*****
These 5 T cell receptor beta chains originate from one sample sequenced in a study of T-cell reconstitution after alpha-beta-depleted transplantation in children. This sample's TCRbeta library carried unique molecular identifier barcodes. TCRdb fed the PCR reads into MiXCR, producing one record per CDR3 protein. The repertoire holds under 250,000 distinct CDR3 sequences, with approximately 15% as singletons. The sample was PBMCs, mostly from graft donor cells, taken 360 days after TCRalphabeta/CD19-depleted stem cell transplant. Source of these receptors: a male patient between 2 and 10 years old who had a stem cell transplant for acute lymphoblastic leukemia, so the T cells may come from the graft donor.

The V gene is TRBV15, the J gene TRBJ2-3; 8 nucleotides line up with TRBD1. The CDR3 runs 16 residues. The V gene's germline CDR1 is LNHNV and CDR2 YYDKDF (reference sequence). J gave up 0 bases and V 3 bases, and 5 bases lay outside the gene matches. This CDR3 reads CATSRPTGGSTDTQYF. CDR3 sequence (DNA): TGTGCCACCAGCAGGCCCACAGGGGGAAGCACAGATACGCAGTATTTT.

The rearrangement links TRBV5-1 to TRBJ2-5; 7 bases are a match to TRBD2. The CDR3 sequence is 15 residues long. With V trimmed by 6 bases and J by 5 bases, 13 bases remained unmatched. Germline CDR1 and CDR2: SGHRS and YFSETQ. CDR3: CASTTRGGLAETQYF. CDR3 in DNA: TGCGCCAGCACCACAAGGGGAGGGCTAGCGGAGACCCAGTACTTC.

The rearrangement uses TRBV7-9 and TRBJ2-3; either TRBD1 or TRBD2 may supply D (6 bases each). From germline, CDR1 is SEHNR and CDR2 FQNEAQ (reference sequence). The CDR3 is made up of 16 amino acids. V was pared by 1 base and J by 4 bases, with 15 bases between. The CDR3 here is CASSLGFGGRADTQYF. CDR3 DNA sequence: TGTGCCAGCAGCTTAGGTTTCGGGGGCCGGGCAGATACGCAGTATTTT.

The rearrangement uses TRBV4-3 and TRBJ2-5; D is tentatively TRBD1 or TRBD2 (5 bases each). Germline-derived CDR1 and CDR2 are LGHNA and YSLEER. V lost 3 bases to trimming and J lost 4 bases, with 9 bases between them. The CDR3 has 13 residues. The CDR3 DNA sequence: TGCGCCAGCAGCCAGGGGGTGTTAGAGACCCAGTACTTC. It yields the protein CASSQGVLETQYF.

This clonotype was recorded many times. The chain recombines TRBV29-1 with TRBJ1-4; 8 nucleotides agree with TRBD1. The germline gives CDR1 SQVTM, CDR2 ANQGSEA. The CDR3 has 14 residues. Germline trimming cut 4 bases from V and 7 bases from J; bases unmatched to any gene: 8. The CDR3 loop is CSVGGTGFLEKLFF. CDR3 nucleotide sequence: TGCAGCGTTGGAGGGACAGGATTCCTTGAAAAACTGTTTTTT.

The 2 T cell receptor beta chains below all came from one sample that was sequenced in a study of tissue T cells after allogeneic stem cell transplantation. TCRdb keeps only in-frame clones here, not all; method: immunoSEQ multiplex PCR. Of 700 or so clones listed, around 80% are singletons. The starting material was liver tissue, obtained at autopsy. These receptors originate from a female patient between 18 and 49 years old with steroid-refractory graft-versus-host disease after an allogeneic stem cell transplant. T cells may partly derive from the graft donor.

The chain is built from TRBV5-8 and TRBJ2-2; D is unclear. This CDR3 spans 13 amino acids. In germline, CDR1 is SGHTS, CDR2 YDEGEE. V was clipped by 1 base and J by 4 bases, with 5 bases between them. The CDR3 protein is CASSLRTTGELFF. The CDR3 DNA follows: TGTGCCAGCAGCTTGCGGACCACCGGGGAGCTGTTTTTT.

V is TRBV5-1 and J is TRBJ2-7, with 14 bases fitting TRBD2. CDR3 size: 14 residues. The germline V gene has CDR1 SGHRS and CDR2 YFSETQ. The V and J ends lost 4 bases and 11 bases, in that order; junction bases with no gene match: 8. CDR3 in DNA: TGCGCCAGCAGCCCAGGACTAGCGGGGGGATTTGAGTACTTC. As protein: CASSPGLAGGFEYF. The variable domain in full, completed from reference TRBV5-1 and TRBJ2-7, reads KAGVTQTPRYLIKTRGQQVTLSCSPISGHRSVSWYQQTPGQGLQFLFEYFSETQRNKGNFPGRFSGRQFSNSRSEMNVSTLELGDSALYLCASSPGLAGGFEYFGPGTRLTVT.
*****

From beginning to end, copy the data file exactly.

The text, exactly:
These 5 T cell receptor beta chains originate from one sample sequenced in a study of T-cell reconstitution after alpha-beta-depleted transplantation in children. This sample's TCRbeta library carried unique molecular identifier barcodes. TCRdb fed the PCR reads into MiXCR, producing one record per CDR3 protein. The repertoire holds under 250,000 distinct CDR3 sequences, with approximately 15% as singletons. The sample was PBMCs, mostly from graft donor cells, taken 360 days after TCRalphabeta/CD19-depleted stem cell transplant. Source of these receptors: a male patient between 2 and 10 years old who had a stem cell transplant for acute lymphoblastic leukemia, so the T cells may come from the graft donor.

The V gene is TRBV15, the J gene TRBJ2-3; 8 nucleotides line up with TRBD1. The CDR3 runs 16 residues. The V gene's germline CDR1 is LNHNV and CDR2 YYDKDF (reference sequence). J gave up 0 bases and V 3 bases, and 5 bases lay outside the gene matches. This CDR3 reads CATSRPTGGSTDTQYF. CDR3 sequence (DNA): TGTGCCACCAGCAGGCCCACAGGGGGAAGCACAGATACGCAGTATTTT.

The rearrangement links TRBV5-1 to TRBJ2-5; 7 bases are a match to TRBD2. The CDR3 sequence is 15 residues long. With V trimmed by 6 bases and J by 5 bases, 13 bases remained unmatched. Germline CDR1 and CDR2: SGHRS and YFSETQ. CDR3: CASTTRGGLAETQYF. CDR3 in DNA: TGCGCCAGCACCACAAGGGGAGGGCTAGCGGAGACCCAGTACTTC.

The rearrangement uses TRBV7-9 and TRBJ2-3; either TRBD1 or TRBD2 may supply D (6 bases each). From germline, CDR1 is SEHNR and CDR2 FQNEAQ (reference sequence). The CDR3 is made up of 16 amino acids. V was pared by 1 base and J by 4 bases, with 15 bases between. The CDR3 here is CASSLGFGGRADTQYF. CDR3 DNA sequence: TGTGCCAGCAGCTTAGGTTTCGGGGGCCGGGCAGATACGCAGTATTTT.

The rearrangement uses TRBV4-3 and TRBJ2-5; D is tentatively TRBD1 or TRBD2 (5 bases each). Germline-derived CDR1 and CDR2 are LGHNA and YSLEER. V lost 3 bases to trimming and J lost 4 bases, with 9 bases between them. The CDR3 has 13 residues. The CDR3 DNA sequence: TGCGCCAGCAGCCAGGGGGTGTTAGAGACCCAGTACTTC. It yields the protein CASSQGVLETQYF.

This clonotype was recorded many times. The chain recombines TRBV29-1 with TRBJ1-4; 8 nucleotides agree with TRBD1. The germline gives CDR1 SQVTM, CDR2 ANQGSEA. The CDR3 has 14 residues. Germline trimming cut 4 bases from V and 7 bases from J; bases unmatched to any gene: 8. The CDR3 loop is CSVGGTGFLEKLFF. CDR3 nucleotide sequence: TGCAGCGTTGGAGGGACAGGATTCCTTGAAAAACTGTTTTTT.

The 2 T cell receptor beta chains below all came from one sample that was sequenced in a study of tissue T cells after allogeneic stem cell transplantation. TCRdb keeps only in-frame clones here, not all; method: immunoSEQ multiplex PCR. Of 700 or so clones listed, around 80% are singletons. The starting material was liver tissue, obtained at autopsy. These receptors originate from a female patient between 18 and 49 years old with steroid-refractory graft-versus-host disease after an allogeneic stem cell transplant. T cells may partly derive from the graft donor.

The chain is built from TRBV5-8 and TRBJ2-2; D is unclear. This CDR3 spans 13 amino acids. In germline, CDR1 is SGHTS, CDR2 YDEGEE. V was clipped by 1 base and J by 4 bases, with 5 bases between them. The CDR3 protein is CASSLRTTGELFF. The CDR3 DNA follows: TGTGCCAGCAGCTTGCGGACCACCGGGGAGCTGTTTTTT.

V is TRBV5-1 and J is TRBJ2-7, with 14 bases fitting TRBD2. CDR3 size: 14 residues. The germline V gene has CDR1 SGHRS and CDR2 YFSETQ. The V and J ends lost 4 bases and 11 bases, in that order; junction bases with no gene match: 8. CDR3 in DNA: TGCGCCAGCAGCCCAGGACTAGCGGGGGGATTTGAGTACTTC. As protein: CASSPGLAGGFEYF. The variable domain in full, completed from reference TRBV5-1 and TRBJ2-7, reads KAGVTQTPRYLIKTRGQQVTLSCSPISGHRSVSWYQQTPGQGLQFLFEYFSETQRNKGNFPGRFSGRQFSNSRSEMNVSTLELGDSALYLCASSPGLAGGFEYFGPGTRLTVT.